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The Mexican government wants to flood their town, but the people are resisting.

“Wake up Temacans. If you don’t act now your great-grandparents are going to rise from the dead and pull your feet at night.”

So says Alfonso, a man in his 70s who was born in Temacapulín, a tiny village in the highlands of Jalisco, Mexico. Lovingly called Temaca by its residents, the village is sheltered by a remarkable system of hills and ravines, which protect it from the region’s harsh weather. The yearly episodes of frost and hail that devastate neighboring harvests leave Temacan crops untouched. The locals say this is because of the good grace of the Virgin of the Remedies, their town patron, and the Cristo de la Peñita, a local rock formation that resembles Christ on the cross. Religion is at the center of peoples’ lives. Faith keeps them going above all else.

To the outside world the Temacan way of life may seem underdeveloped. The village doesn’t have paved roads, a supermarket, a movie theater, a drug store, a gas station or even cell phone reception. But Temacans do have spacious homes, patches of land to grow their own vegetables and corn, a school, a sporting field, a 250-year-old basilica and perhaps the cleanest tree-lined cobblestone streets in Mexico. The Rio Verde borders the town, providing families with an idyllic place to swim and fish.

This proximity to the river has made the utopian village a target.

If the National Water Commission (NWC) and the federal and state governments have their way, Temaca will no longer exist in 2013. It will be flooded, creating a reservoir to transfer water to the neighboring state of Guanajuato. The reservoir has been in the works for years, but it was only revealed in 2007 that three towns would be flooded: Acasico, Palamarejo and Temaca. The government initially told the residents that if the majority of them agreed to it, they would be relocated and compensated for their homes and property. When the townspeople said no, the government’s tone changed. They said that if the people did not go willingly, their land and homes would be expropriated and they would receive nothing. In Acasico and Palmarejo, fear turned into submission and most people agreed to leave. Temaca, however, is a different story.

The town’s opposition to the reservoir first became visible on its walls. A couple of years ago graffiti was foreign to Temaca, but suddenly the phrase, “no a la presa,” (no to the dam) appeared on every street corner and lamppost. Soon complicated signs were designed, printed and posted on every surface. Religious images appeared alongside with defiant messages, reflecting the Temacans’ strong belief that a higher power accompanies their fight.

“We feel a grief so deep it is like constantly mourning a loved one,” says Isaura, one of the town matriarchs. She is 90 years old and doesn’t like to drive, but she got in her truck and went to eight neighboring towns to ask their mayors to sign a petition in opposition to the reservoir. She was successful in every instance. Isaura also filed the first successful appeal against the reservoir on the grounds of unconstitutionality. While her win is no guarantee, it will delay the building process. Attorneys working pro bono on the case plan to file 500 appeals, one for each Temacan.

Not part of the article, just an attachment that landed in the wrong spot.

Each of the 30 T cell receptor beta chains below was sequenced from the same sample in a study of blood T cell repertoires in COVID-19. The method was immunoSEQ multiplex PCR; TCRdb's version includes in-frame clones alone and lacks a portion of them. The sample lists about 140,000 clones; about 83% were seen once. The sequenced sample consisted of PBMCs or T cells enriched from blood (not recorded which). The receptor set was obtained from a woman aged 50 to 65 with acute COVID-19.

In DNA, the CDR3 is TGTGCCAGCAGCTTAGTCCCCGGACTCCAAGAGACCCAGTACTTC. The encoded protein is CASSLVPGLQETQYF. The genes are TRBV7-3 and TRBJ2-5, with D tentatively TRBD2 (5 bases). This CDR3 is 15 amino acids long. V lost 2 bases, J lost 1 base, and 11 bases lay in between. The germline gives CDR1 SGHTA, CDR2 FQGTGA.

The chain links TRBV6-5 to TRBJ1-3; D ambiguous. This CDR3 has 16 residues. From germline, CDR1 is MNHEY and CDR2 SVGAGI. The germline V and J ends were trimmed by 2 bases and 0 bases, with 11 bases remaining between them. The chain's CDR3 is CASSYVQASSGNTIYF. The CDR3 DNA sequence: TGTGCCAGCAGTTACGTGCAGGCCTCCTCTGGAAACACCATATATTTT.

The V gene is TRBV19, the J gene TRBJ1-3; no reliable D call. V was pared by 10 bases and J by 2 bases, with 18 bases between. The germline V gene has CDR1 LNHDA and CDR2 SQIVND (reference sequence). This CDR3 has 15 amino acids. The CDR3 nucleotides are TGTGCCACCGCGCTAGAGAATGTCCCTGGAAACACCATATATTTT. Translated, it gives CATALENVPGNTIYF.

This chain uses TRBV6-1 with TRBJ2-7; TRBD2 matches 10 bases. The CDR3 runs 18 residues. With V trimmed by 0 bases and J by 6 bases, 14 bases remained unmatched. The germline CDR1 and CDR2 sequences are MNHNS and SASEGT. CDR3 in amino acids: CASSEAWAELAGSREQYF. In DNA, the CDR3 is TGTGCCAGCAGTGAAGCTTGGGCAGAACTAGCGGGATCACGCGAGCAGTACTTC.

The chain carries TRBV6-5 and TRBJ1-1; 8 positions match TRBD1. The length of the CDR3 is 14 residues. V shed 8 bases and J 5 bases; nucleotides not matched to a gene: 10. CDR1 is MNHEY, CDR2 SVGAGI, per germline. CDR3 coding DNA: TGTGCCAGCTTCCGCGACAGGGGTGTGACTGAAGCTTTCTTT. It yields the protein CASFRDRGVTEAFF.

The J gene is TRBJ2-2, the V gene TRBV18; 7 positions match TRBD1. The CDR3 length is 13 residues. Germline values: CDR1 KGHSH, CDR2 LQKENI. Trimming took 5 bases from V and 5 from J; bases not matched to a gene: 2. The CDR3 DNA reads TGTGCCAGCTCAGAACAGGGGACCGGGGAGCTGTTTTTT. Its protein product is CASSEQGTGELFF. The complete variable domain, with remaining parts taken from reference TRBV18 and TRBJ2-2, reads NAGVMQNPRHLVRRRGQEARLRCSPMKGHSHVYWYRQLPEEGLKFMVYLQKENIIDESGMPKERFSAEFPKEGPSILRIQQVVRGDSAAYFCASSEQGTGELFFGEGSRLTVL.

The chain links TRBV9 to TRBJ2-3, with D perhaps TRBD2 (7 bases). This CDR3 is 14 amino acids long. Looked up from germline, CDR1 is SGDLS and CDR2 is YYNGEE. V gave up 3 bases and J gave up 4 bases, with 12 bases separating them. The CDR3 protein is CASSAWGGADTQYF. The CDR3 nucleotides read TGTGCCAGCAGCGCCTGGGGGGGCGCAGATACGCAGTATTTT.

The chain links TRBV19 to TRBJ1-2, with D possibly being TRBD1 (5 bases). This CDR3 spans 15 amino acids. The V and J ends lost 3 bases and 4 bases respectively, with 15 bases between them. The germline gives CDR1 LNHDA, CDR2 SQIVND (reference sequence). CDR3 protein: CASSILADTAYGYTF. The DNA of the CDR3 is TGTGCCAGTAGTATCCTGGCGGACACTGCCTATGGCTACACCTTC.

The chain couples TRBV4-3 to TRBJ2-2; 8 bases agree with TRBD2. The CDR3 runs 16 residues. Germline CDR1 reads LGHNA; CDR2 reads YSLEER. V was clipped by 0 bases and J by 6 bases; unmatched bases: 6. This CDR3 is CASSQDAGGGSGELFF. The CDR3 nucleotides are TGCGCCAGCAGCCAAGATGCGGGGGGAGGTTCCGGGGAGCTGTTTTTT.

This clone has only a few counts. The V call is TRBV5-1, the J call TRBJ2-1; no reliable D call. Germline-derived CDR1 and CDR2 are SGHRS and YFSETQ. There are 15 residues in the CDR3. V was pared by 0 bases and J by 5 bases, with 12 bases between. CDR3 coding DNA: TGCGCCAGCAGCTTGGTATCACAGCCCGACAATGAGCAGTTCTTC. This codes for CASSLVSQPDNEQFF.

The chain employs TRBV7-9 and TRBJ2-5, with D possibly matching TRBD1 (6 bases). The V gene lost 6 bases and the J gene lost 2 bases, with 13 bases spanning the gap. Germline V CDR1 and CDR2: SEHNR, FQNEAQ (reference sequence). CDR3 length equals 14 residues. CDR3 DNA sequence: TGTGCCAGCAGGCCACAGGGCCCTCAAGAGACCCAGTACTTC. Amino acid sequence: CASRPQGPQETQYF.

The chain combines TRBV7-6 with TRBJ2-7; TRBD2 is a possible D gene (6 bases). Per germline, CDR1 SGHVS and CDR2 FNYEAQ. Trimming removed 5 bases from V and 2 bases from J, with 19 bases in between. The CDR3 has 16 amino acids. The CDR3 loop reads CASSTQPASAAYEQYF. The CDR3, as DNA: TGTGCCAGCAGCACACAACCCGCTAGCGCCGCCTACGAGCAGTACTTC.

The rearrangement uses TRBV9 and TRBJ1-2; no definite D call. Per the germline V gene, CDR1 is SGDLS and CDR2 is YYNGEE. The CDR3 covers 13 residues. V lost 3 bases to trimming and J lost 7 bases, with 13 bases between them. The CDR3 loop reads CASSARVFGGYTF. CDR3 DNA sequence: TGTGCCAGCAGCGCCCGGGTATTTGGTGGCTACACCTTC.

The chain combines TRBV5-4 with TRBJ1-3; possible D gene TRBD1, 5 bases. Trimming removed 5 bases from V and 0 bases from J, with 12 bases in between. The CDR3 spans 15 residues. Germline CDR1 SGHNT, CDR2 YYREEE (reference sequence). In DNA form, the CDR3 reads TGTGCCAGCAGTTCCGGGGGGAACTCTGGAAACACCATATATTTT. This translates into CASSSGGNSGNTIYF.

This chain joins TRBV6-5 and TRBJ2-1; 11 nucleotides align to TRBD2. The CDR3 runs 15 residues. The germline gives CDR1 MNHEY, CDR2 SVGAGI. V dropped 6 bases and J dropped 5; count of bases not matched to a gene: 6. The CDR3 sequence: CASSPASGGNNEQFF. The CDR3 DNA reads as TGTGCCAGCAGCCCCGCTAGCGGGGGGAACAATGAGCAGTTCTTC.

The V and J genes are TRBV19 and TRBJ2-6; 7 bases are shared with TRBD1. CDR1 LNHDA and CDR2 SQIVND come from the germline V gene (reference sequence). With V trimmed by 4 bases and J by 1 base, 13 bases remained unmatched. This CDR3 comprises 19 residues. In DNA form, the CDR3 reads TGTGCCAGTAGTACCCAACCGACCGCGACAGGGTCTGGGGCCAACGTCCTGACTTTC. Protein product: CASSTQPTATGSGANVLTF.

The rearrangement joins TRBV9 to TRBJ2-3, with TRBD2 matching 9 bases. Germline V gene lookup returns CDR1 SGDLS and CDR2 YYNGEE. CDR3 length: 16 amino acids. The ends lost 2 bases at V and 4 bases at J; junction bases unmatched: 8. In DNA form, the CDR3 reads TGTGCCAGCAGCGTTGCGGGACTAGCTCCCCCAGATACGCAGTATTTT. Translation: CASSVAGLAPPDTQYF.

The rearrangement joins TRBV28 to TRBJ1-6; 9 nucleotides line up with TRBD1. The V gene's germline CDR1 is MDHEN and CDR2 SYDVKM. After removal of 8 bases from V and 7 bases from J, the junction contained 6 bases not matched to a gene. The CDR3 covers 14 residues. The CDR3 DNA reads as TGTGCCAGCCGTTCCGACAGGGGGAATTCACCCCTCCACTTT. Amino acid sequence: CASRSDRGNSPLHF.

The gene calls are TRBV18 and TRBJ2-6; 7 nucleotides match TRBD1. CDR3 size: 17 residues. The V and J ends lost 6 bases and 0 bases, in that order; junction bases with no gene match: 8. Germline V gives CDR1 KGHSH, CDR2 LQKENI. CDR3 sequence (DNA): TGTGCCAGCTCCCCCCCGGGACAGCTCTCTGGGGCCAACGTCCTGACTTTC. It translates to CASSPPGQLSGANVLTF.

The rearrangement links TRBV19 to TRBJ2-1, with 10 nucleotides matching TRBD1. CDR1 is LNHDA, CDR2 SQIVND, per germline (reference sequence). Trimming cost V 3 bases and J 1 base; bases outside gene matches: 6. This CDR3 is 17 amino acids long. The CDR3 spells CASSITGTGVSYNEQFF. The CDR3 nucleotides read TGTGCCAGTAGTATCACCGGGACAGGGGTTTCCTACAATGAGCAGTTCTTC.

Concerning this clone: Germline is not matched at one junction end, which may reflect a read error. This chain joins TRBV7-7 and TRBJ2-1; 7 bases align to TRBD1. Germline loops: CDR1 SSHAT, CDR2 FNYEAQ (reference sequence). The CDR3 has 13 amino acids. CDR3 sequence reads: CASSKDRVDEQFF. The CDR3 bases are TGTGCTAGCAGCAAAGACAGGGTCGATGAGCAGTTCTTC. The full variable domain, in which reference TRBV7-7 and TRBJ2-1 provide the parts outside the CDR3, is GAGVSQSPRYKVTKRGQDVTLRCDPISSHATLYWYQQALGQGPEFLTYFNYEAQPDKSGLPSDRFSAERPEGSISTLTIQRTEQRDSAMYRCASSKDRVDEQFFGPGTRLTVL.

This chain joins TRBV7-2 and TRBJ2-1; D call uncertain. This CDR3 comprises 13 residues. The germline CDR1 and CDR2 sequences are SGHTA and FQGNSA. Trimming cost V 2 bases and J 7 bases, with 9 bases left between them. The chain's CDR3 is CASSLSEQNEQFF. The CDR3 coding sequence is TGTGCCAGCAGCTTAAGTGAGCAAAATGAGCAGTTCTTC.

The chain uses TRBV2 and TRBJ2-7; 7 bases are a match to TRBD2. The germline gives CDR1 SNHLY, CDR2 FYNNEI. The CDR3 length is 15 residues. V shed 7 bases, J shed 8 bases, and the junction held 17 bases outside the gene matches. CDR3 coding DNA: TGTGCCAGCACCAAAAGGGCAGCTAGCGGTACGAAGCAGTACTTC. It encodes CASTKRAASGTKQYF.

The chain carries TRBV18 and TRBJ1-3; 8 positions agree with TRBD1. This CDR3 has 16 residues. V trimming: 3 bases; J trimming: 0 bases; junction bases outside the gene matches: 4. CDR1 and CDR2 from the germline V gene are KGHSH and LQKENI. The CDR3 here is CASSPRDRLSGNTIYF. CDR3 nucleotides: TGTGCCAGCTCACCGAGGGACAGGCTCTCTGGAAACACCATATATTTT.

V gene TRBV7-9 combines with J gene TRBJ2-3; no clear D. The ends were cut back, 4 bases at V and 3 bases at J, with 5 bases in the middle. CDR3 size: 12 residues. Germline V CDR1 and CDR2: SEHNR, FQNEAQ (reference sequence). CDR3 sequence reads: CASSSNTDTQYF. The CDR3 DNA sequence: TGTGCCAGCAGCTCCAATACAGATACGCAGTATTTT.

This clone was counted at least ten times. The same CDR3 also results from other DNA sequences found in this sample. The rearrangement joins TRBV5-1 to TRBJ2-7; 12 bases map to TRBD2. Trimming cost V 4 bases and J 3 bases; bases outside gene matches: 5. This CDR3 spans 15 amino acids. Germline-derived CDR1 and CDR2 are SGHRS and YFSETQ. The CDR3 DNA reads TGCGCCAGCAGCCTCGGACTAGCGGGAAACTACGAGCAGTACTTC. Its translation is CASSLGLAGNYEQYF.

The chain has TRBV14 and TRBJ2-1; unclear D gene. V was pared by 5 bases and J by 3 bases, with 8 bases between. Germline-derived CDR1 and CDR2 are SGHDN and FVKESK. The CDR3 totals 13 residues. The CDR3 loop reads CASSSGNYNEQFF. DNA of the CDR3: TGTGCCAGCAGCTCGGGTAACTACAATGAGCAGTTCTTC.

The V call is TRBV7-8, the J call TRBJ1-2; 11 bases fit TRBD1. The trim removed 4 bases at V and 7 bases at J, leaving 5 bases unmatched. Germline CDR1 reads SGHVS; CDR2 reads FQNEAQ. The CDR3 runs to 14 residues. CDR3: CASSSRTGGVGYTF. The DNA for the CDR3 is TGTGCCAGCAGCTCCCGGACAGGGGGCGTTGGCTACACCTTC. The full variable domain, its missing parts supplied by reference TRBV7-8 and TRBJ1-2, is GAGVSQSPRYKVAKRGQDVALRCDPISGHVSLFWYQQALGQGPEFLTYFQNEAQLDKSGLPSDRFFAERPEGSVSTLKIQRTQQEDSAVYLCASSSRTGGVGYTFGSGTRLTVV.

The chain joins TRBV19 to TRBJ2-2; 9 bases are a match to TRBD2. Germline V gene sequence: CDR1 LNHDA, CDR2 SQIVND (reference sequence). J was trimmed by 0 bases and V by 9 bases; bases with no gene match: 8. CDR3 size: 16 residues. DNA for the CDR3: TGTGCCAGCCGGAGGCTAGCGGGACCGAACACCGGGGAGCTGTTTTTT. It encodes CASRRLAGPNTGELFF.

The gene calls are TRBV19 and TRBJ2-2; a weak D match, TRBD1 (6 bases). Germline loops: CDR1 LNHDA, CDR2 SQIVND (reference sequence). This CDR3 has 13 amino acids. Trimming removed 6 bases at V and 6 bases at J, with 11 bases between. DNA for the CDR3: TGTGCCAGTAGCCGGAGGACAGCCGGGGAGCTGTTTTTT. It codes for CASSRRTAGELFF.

The Temacans’ concern goes far beyond their individual homes; they see a heritage that needs to be preserved. The idea of flooding their basilica and their revered Christon the rock is nothing short of sacrilege. They are trying to get both declared National Cultural Heritage sites, which would offer them some legal protection. Archeologists have also found vestiges of human settlements in Temaca dating back to the 6th century and the villagers are trying to get support from universities to stop the loss of valuable historic artifacts.

Women are at the forefront of the fight. They spend the night before each protest preparing meals to share the next day. Every time government prospectors come to town to measure homes and calculate their value, a group of widows quietly lets the air out of their tires and writes “go away” on their windshields. Martha, a young mother of three, has simple reasons for wanting to save her town, “If I’m here in Temaca and I have no money, I can go to the store and get a kilo of tortillas on credit and my children will be fed. If I have to move to the city and go through difficult times, nobody will help me out.” She understands that by flooding their town the government will not only be taking away their property but their community and safety net – things that take generations to build and may prove irrevocable.

Reservoirs and dams are the largest public works projects in Mexico. What is really at stake for the government is not the lives of over one thousand people but access to the 800 million dollars allocated for the construction of the reservoir that would flood Temaca.

Far from resigning themselves to a devastating fate, Temacans continue to believe in their village and they show it by investing in the upkeep of their homes, opening new businesses and trying to attract tourists and weekend residents. The more threats they receive, the more encouraged they feel. The town with no internet access now has two websites to inform people of their impending annihilation. Young Temacan men who had been living in bigger cities for many years have come back to the town to join their families in the struggle. One of them, Gabriel, comfortingly tells his mother, “Don’t forget we have a plan Z. We will build a dike around the town if we have to.” Faith, hope and this unbreakable spirit just might save Temacans from the water.

Monica Lopez is the Editor-in-Chief of Mexico Design magazine.